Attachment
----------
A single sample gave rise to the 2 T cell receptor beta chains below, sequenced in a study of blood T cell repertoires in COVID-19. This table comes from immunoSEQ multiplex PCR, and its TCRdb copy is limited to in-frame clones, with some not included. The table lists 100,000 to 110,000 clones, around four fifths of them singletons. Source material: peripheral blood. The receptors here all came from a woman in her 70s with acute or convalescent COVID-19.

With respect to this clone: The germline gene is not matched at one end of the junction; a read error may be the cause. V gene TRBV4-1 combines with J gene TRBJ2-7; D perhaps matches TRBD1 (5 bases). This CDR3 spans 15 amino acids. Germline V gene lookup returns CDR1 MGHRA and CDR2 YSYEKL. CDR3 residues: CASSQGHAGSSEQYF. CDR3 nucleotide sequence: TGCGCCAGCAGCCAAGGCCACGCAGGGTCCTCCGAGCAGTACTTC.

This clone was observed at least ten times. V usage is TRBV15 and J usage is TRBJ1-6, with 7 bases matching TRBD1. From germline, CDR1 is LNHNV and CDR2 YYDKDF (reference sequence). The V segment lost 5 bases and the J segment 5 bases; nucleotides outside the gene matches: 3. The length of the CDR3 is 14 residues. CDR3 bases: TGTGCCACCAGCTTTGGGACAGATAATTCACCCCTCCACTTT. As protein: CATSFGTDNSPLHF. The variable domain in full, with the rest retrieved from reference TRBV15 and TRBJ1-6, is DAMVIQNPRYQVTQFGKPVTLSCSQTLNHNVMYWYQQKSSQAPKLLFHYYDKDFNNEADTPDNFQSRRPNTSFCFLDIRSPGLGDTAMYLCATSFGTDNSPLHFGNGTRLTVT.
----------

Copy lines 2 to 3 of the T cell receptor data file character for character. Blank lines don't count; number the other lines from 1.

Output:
With respect to this clone: The germline gene is not matched at one end of the junction; a read error may be the cause. V gene TRBV4-1 combines with J gene TRBJ2-7; D perhaps matches TRBD1 (5 bases). This CDR3 spans 15 amino acids. Germline V gene lookup returns CDR1 MGHRA and CDR2 YSYEKL. CDR3 residues: CASSQGHAGSSEQYF. CDR3 nucleotide sequence: TGCGCCAGCAGCCAAGGCCACGCAGGGTCCTCCGAGCAGTACTTC.

This clone was observed at least ten times. V usage is TRBV15 and J usage is TRBJ1-6, with 7 bases matching TRBD1. From germline, CDR1 is LNHNV and CDR2 YYDKDF (reference sequence). The V segment lost 5 bases and the J segment 5 bases; nucleotides outside the gene matches: 3. The length of the CDR3 is 14 residues. CDR3 bases: TGTGCCACCAGCTTTGGGACAGATAATTCACCCCTCCACTTT. As protein: CATSFGTDNSPLHF. The variable domain in full, with the rest retrieved from reference TRBV15 and TRBJ1-6, is DAMVIQNPRYQVTQFGKPVTLSCSQTLNHNVMYWYQQKSSQAPKLLFHYYDKDFNNEADTPDNFQSRRPNTSFCFLDIRSPGLGDTAMYLCATSFGTDNSPLHFGNGTRLTVT.